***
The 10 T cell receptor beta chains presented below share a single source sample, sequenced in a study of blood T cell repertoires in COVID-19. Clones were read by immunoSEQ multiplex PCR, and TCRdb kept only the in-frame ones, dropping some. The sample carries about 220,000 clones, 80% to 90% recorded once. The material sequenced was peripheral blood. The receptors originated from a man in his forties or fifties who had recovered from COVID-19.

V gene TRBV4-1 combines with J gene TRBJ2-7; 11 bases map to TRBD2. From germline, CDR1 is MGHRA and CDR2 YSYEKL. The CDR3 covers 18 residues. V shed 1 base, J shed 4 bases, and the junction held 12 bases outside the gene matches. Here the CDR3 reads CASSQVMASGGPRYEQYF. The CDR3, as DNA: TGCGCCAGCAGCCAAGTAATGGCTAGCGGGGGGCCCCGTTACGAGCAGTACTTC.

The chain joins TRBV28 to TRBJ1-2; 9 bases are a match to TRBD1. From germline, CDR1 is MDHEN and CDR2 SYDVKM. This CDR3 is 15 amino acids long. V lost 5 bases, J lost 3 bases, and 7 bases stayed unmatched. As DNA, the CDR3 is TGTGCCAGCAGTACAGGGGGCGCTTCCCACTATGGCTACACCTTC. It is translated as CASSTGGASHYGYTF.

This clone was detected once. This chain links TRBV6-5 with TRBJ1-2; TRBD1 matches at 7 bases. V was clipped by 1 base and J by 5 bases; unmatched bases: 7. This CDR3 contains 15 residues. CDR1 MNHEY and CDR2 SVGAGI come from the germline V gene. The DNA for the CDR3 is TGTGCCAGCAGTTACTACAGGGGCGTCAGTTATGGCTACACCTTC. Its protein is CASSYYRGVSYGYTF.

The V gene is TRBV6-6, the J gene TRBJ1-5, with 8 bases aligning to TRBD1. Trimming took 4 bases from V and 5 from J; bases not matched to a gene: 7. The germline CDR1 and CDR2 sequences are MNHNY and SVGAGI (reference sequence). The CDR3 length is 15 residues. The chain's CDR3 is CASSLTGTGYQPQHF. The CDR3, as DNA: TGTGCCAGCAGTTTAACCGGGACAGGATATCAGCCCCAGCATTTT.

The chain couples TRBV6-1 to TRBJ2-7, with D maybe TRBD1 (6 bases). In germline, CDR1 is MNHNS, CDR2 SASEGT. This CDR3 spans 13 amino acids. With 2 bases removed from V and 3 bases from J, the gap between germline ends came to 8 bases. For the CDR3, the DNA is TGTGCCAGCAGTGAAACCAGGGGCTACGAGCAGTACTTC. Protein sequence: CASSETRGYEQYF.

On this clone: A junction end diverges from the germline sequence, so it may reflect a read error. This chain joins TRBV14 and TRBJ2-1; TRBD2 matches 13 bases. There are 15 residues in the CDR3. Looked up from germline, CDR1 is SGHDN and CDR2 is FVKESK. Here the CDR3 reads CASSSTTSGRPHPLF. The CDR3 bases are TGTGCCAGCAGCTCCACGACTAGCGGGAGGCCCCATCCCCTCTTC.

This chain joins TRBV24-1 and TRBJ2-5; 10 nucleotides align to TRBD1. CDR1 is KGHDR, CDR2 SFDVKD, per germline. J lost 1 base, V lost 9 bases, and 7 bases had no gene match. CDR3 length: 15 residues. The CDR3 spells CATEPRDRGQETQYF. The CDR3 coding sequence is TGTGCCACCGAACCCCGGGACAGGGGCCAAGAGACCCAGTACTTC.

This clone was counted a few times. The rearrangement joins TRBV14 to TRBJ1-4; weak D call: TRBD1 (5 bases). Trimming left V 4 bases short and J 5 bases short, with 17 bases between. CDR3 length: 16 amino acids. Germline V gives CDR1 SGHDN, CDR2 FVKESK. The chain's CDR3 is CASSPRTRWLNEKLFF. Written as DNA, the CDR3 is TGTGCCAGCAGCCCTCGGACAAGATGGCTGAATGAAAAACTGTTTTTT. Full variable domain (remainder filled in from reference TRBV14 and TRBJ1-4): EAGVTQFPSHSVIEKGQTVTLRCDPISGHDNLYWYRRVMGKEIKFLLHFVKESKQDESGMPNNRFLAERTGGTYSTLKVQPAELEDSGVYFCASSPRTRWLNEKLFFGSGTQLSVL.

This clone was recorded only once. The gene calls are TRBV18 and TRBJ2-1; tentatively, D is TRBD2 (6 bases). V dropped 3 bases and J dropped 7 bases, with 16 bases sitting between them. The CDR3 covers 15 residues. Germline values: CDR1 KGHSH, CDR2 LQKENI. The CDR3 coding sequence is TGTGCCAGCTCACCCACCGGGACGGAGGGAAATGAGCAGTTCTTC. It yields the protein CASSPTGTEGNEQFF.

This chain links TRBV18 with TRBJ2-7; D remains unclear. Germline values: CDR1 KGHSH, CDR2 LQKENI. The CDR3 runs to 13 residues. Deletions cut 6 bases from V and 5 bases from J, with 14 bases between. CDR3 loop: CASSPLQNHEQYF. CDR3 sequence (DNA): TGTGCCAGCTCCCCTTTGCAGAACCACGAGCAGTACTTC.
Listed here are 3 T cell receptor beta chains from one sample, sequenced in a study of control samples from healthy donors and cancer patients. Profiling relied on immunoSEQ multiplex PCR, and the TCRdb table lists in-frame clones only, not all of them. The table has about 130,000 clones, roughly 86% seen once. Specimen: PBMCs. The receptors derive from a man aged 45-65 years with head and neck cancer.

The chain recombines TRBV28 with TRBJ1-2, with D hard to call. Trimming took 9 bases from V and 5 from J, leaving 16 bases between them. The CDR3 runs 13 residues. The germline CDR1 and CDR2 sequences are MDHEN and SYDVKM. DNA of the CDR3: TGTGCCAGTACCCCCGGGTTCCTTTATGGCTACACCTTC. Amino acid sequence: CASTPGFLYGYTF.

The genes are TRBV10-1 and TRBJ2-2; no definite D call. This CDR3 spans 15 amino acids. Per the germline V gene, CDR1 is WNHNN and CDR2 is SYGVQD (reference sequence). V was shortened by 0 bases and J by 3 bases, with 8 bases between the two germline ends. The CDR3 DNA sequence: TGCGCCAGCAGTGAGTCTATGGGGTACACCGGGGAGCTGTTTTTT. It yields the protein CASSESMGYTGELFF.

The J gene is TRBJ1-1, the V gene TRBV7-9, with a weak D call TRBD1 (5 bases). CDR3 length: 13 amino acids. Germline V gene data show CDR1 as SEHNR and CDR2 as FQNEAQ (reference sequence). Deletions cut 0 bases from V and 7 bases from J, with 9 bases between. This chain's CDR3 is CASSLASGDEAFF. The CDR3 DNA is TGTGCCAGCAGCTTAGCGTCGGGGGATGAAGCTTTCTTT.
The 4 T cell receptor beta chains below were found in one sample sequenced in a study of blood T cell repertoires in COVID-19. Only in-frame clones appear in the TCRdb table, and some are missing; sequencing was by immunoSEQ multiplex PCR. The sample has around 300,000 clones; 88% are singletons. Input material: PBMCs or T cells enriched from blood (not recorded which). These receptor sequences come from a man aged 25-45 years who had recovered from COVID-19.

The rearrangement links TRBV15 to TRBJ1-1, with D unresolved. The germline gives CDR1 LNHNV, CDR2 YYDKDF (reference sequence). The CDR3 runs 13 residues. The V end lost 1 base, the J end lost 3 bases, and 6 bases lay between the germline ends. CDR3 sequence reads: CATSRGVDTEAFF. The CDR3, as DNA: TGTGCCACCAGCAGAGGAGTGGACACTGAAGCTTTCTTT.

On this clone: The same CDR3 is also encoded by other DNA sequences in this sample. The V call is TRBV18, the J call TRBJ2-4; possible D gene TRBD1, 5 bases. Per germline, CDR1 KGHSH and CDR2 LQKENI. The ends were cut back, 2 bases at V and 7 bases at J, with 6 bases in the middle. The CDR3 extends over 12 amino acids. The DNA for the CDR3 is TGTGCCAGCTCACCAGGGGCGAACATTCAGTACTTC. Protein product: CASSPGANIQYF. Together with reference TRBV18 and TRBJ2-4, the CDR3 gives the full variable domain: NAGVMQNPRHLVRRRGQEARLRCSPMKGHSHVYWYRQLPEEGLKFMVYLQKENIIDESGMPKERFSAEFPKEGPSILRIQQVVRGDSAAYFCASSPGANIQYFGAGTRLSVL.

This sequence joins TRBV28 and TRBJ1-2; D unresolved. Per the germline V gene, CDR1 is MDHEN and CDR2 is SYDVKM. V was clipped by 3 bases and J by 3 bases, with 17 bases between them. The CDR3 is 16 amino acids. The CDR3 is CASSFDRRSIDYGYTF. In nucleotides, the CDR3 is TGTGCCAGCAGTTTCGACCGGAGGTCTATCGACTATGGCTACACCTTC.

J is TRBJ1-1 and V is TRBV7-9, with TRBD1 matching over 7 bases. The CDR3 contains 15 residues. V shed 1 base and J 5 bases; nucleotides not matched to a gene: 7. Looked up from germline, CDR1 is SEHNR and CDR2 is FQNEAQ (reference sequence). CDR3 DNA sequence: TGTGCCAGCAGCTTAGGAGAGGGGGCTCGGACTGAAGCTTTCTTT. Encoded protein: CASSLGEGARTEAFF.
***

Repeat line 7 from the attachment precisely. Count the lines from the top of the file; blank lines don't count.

On this clone: A junction end diverges from the germline sequence, so it may reflect a read error. This chain joins TRBV14 and TRBJ2-1; TRBD2 matches 13 bases. There are 15 residues in the CDR3. Looked up from germline, CDR1 is SGHDN and CDR2 is FVKESK. Here the CDR3 reads CASSSTTSGRPHPLF. The CDR3 bases are TGTGCCAGCAGCTCCACGACTAGCGGGAGGCCCCATCCCCTCTTC.